My rating: 4 of 5 stars
The subtitle of this book is “A History of Protest Songs, From Billie Holiday to Green Day.” But it should really say that it is a history of (mostly) the U.S. and U.K. through protest songs. I don’t say that as a criticism. The book actually turned out to be more interesting than I thought it would be.
I have some gripes here and there, but overall Lynskey did an admirable job of smashing 100 years of history and hundreds (thousands?) of musicians into one book. Whatever details I wish he would have put in or taken out, his ability to weave a readable narrative from so much information makes up for any flaws.
I expected a lot of fascinating factoids and was not disappointed. You’ll read about how FDR raged when the Almanacs released Songs for John Doe. How Paul Robeson was confronted by a lynch mob when he showed up for an outdoor concert in Peekskill in 1949. How Johnny Cash pissed off Nixon by playing What is Truth instead of the requested Okie from Muskogee at a White House Concert. How FBI informants infiltrated black arts groups like the Watts Prophets. How Marvin Gaye fought to make political music and what the recording session for What’s Going On was like. (Hint: It involved lots of weed, booze, and masturbation.)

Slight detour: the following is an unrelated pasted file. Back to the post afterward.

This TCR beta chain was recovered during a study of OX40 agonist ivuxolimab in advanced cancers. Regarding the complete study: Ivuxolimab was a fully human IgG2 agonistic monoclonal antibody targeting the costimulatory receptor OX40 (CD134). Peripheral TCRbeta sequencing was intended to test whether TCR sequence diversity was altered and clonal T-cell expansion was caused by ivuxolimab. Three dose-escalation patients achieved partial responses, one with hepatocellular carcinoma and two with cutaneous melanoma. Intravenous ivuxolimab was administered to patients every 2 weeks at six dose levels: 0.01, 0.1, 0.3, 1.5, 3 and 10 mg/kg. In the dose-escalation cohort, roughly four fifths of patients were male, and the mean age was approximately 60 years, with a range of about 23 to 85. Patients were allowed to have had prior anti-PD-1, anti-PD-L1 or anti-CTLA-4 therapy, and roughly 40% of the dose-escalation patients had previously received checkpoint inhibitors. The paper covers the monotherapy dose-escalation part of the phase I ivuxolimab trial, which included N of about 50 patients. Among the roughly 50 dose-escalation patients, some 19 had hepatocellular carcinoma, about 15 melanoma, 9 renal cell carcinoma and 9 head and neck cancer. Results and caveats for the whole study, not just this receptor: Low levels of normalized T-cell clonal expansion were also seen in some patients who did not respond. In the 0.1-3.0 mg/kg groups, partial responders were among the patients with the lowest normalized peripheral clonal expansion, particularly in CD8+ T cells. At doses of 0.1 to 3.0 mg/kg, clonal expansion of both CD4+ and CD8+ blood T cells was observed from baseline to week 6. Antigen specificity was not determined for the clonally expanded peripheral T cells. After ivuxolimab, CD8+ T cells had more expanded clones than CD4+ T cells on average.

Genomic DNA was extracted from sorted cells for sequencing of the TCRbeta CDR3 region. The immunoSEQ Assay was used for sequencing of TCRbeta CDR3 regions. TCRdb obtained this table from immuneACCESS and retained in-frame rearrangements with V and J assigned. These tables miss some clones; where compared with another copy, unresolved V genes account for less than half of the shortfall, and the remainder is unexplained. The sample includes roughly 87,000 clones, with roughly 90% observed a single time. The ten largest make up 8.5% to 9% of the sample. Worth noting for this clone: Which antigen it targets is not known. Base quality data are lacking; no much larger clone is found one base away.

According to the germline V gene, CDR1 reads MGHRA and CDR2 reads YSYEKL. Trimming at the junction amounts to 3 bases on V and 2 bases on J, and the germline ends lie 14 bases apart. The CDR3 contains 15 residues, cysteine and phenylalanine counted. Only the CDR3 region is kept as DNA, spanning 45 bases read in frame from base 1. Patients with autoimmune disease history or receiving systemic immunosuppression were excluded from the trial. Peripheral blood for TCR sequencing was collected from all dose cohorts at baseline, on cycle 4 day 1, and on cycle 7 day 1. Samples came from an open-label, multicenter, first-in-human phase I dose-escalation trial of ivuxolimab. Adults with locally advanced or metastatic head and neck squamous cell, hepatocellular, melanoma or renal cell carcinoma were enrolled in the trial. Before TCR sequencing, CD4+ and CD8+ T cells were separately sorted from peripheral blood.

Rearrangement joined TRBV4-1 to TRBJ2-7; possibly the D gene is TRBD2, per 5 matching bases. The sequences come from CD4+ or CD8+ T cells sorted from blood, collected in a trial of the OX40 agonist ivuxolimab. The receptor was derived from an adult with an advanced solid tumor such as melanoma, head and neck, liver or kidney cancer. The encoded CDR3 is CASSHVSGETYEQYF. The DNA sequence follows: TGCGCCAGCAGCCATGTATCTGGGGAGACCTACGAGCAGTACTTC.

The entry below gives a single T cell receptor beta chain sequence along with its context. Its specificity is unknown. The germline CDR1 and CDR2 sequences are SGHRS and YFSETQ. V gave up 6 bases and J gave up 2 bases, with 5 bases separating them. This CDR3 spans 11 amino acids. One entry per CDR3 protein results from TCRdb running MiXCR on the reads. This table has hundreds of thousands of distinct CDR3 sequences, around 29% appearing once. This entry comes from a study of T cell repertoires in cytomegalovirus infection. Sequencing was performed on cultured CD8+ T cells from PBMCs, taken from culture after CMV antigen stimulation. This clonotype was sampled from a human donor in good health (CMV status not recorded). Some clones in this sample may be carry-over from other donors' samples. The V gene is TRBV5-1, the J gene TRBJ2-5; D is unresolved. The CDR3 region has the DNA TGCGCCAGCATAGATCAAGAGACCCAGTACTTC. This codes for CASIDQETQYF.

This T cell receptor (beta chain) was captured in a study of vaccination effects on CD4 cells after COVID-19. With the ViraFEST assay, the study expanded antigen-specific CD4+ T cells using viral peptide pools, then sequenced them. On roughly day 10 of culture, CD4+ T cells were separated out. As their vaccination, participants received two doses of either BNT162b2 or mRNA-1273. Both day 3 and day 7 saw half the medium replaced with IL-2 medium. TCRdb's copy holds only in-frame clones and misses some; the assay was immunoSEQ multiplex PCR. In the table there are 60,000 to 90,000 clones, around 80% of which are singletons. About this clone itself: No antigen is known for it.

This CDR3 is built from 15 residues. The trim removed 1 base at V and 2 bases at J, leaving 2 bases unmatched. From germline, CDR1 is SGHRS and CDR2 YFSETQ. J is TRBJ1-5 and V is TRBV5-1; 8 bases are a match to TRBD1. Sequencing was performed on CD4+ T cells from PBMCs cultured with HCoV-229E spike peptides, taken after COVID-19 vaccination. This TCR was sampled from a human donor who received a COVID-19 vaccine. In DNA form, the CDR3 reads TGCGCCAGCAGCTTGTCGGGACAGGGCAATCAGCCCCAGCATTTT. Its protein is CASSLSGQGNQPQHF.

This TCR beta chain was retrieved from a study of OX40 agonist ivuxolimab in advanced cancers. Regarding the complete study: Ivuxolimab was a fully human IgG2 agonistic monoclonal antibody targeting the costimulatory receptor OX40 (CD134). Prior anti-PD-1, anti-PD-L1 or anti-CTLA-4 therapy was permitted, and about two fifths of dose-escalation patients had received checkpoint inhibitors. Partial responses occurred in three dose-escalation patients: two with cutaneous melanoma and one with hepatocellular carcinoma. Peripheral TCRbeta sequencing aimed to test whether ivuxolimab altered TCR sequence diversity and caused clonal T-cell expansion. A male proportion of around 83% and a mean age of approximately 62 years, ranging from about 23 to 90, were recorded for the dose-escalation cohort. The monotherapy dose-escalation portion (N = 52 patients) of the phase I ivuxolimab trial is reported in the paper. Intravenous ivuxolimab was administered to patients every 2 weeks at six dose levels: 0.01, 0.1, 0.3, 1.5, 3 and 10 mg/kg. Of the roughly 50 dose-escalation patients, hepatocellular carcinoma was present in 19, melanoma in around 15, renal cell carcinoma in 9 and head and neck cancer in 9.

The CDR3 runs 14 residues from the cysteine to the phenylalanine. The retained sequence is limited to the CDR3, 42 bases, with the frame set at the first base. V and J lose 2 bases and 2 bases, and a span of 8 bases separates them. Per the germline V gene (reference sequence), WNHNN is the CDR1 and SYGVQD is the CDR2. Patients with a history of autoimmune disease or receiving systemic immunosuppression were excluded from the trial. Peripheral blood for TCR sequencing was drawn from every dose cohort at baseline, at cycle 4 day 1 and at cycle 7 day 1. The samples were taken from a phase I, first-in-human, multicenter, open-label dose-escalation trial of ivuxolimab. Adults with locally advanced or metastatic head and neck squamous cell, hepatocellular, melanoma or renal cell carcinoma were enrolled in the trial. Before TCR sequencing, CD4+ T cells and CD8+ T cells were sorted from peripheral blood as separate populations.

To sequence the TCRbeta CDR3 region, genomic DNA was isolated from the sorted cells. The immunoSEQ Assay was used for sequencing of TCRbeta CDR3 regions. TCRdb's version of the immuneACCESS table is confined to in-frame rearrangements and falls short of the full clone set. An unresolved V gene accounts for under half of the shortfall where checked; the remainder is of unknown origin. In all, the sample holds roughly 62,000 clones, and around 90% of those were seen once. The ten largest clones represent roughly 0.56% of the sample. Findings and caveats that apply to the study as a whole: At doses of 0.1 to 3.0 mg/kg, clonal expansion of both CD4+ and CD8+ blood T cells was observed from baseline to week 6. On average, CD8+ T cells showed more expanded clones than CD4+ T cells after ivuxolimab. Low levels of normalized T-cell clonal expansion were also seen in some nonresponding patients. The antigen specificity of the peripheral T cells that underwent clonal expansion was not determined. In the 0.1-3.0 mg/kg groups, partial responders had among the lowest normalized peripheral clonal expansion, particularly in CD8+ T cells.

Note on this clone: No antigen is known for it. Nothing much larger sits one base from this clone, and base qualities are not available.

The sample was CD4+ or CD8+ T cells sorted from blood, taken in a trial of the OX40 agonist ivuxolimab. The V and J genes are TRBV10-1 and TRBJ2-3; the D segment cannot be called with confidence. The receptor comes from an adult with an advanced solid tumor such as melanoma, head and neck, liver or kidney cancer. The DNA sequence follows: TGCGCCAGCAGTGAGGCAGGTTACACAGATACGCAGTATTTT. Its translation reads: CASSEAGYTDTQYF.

As interesting as the historical details are, what I love most about the book is how it delves into the tensions that artists confront. Is art self expression or should it have a purpose? How do you make music with a message that isn’t trite and preachy? What is your responsibility to your audience? What do you do when people misinterpret your work or co-opt it for things you never intended? How can a radical artist stay motivated to keep fighting when you lose more often than not? How do you stay focused in the face of repression or popularity?
In other words, the book deals with tensions that many of us face. It shows how fleeting those moments are when everything comes together. Sometimes people worked their asses off trying to make inspirational music or radical organizations and it fell flat. Sometimes a song written in twenty minutes would take off and start something huge. But even those twenty minute wonders had a million different happy accidents leading up to them.
A history through music turns out to be an ideal way to look at those tensions and to see how moments that seem to come out of nowhere never really do. History buffs and music nerds will like this book. But so, I think, will anyone who does art or activism.